Tuesday, 17 September 2013

The Lib Dems we know and love

From The Daily Mail:

Cars should be banished from town centres, a Liberal Democrat minister has claimed.

Transport Minister Norman Baker said drivers should be hit with big increases in parking charges so they are ‘disincentivised’ from parking near high street shops. He renewed the Lib Dems’ war on motorists at a fringe meeting at his party’s conference in Glasgow.

Mr Baker admitted that higher parking charges could ‘damage town centres’ but he then claimed that pushing people onto public transport and bicycles would help revive the high street.

That doesn't really merit a response, does it?


Lola said...


Bayard said...

It all depends on what you mean by "town centres" and I wouldn't trust the DM to report anything accurately, especially if they can spin a horror story ("war on motorists") out of it. It is a proven fact that bypassing and pedestrianisation of the centres of towns improves the trade to the town centre shops. It is also a fact that these changes are usually resisted tooth and nail by the very same traders. Of course, any such pedestrianisation has to be accompanied by ample and convenient parking, but a move to provide more of this doesn't fit the DM's spin, does it?

Dinero said...

It seems to be based on assuming the point of a town centre is retail. Actually the purpose and character of most high streets is that they are road from one place to another place. Most pedestranisation schemes work out horribly, leaving the town an odd nondescript place iscolated inside a ring road.

The London congestion charge was claimed to be a success but actually the move to public transport never happened. The total journeys just decreased, which was not predicted by the original proposal.

JimS said...

Clegg thought that the 60+ bus pass should be taken away, now they want to give it to 16-year olds.

Couldn't we bring in a 'Clegg-tax', everytime that idiot opens his mouth he has to pay us each 5p?

proglodyte said...

One reason why people use cars to go shopping is that they can safely store bought goods without having to lug loads of bags around town, on buses or trying to carry them on a bike. Only a fool would leave unattended valuable with a bike and the police wouldn't be too happy for - theft, bombs and road safety.

The Stigler said...

The last Labour council in Swindon tried this. Raise charges, add bus lanes, people will get on buses, right?

Wrong. What people did is to drive to out-of-town shopping locations instead, and the town centre ended up being full of the poorest shoppers (the people who have to take the bus).

And using Cambridge as evidence is silly. Cambridge is full of students and tourists.

Bayard - not sure I entirely agree. I think it depends on the profile of the shops and how far you go with it. One of the streets in Swindon near the centre used to be open, and it had a key cutter/heel bar. I could turn up at 5pm, park outside, run in with a key and be out again 15 minutes later. This got pedestrianised which turned that from a 15 minute trip into a 30-40 minute trip, which meant that nipping to the Timpson at Sainsbury's is quicker and cheaper. And it was never a busy street for pedestrians anyway.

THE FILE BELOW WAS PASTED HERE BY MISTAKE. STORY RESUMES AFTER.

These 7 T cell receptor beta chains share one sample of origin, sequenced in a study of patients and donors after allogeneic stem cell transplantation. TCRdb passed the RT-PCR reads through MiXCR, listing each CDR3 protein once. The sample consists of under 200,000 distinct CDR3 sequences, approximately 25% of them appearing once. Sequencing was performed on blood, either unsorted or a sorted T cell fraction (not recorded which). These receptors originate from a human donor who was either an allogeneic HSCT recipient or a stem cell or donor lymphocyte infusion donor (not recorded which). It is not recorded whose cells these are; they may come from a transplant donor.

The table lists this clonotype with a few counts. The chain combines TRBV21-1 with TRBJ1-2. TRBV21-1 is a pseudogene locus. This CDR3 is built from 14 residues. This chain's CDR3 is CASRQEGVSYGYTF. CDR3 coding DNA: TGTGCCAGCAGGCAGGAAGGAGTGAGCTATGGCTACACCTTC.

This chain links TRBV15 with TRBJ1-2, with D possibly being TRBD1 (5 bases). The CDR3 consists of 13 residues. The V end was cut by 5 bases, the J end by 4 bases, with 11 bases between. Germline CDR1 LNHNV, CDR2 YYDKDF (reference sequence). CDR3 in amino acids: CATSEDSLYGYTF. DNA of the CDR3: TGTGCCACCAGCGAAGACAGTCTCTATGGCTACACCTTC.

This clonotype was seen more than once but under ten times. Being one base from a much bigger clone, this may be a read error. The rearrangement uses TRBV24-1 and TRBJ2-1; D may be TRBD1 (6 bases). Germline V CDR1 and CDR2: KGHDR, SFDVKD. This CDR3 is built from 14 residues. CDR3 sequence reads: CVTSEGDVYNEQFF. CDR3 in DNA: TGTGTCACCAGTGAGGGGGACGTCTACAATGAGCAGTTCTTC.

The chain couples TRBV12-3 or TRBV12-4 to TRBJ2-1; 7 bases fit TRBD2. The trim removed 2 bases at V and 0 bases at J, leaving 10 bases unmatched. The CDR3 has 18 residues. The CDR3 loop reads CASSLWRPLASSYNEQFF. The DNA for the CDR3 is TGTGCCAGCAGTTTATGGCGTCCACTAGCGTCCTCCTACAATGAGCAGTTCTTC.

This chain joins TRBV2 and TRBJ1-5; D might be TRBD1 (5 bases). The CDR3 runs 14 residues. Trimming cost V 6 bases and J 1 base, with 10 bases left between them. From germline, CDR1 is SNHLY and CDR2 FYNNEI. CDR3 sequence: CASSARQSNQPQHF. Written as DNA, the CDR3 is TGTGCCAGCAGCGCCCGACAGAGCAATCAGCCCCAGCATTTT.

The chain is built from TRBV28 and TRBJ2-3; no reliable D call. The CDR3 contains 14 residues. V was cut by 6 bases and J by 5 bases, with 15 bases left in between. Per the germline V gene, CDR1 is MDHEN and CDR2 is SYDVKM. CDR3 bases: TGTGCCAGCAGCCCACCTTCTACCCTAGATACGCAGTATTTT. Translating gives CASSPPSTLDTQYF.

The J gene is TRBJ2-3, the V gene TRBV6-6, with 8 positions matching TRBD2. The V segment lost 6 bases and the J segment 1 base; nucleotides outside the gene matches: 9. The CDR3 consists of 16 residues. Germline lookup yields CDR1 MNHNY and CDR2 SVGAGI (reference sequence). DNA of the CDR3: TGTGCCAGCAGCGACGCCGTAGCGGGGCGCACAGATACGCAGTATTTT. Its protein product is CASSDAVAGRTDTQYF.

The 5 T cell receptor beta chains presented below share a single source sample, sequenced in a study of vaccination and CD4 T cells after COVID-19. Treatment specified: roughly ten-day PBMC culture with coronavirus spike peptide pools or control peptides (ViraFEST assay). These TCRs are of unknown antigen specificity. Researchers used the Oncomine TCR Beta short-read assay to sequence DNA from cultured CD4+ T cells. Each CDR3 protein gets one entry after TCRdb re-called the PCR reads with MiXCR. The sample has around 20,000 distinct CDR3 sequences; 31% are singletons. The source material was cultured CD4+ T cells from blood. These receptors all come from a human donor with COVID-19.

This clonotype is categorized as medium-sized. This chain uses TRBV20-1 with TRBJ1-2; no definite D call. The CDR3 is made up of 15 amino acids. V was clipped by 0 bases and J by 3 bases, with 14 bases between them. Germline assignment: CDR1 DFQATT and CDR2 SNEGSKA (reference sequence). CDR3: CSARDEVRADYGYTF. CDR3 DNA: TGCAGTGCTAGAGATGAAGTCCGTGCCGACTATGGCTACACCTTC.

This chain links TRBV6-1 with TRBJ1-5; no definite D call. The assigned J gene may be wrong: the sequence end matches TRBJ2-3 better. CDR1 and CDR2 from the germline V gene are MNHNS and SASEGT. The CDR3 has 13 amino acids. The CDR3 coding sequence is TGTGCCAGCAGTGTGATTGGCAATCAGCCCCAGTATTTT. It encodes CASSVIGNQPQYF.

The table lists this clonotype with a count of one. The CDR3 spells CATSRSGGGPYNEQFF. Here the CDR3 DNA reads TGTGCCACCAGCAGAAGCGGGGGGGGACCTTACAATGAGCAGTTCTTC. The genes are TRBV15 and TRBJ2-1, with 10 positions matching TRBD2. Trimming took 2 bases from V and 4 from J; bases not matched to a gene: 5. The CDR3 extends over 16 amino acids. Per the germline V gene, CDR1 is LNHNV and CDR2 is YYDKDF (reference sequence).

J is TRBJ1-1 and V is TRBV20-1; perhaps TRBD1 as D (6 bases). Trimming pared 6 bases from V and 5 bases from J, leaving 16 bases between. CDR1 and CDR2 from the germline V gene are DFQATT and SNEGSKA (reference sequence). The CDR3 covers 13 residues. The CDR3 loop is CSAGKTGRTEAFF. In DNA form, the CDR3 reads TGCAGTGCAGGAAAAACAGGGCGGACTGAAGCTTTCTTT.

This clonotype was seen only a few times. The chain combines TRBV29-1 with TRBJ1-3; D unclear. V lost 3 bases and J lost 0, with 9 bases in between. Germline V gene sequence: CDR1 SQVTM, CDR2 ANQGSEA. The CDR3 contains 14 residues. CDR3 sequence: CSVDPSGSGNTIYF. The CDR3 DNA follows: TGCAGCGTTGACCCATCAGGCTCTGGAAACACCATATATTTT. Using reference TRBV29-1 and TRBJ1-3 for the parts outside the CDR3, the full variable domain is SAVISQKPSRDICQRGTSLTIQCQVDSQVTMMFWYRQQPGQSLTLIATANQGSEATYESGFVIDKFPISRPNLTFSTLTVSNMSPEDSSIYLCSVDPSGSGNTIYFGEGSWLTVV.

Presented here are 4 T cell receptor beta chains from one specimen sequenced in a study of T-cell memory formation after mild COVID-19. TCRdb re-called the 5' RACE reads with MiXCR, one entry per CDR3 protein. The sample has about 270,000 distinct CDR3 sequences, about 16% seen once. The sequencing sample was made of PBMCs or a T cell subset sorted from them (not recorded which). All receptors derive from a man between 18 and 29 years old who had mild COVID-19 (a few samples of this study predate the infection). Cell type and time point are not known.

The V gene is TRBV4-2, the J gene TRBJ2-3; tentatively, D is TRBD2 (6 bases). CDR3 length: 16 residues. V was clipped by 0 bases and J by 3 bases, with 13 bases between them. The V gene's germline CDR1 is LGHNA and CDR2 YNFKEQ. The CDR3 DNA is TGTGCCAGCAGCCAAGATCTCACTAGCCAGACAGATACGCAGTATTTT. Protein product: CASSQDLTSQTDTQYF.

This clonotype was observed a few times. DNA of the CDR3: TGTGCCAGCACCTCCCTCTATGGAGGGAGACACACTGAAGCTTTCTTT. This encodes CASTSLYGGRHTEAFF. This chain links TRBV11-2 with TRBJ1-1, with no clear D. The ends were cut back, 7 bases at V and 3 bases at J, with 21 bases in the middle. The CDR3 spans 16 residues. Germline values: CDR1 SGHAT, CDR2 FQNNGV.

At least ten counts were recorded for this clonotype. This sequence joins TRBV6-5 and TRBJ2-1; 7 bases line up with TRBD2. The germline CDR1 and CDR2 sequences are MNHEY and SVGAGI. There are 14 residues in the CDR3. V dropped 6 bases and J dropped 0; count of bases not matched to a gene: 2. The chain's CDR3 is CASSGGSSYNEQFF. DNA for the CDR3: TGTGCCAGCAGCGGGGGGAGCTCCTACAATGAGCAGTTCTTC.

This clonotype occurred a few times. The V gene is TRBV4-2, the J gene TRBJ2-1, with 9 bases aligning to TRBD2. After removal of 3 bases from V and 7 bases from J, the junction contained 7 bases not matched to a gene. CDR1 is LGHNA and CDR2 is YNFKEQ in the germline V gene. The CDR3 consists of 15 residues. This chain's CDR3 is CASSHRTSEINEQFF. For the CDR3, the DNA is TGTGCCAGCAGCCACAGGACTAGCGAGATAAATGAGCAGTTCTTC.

Bayard said...

"Most pedestranisation schemes work out horribly, leaving the town an odd nondescript place iscolated inside a ring road."

If you enjoy having to fight your way through a town centre when you simply want to get from one place to another and the town is en route, then you are in a tiny minority, I suspect. If the town is so nondescript so as not to have anything in it that would make it worthwhile for anyone to go into in the first place, then forcing lots of motorists who don't want to be there to drive through it is hardly going to improve matters.

TS, yes, pedestrianisation is not a panacea. In my local large town the main shopping street was pedestrianised and this was such a success that a mall was built parallel to it in the guise of another pedestrianised street. However, the bottom, grotty end of the street was left for years before pedestrianisation and when this happened, its fortunes did not improve. Perhaps because it was that much further away from the nearest car parks.

DBC Reed said...

@ Stigler
Having once lived in Swindon, I can recall all the cars being funnelled into the town centre supermarkets and the surrounding streets ,lined with shops, being double yellow lined to get the car- borne supermarket shoppers in.

Mark Wadsworth said...

1. Thanks for all the comments, for some reason people have very strong views on this, it all gets quite emotive, but the fact is, a decent retail area is 50% car parking and 50% shops.

If it is a little parade in the village with post office, off licence, hair dressers, estate agent and funeral parlour, then you need maybe a dozen parking spaces.

If it's an out of town supermarket, the shop/warehouse is an acre and the car park is an acre.

If it's a shopping mall, there will be three storeys of shops and a three-storey car park of similar size.

That;s just the way things are.

2. Public transport is a bonus, but it always is.

3. Whether a pedestrian precinct is appropriate all depends on whether there are other sensible routes through town and parking nearby.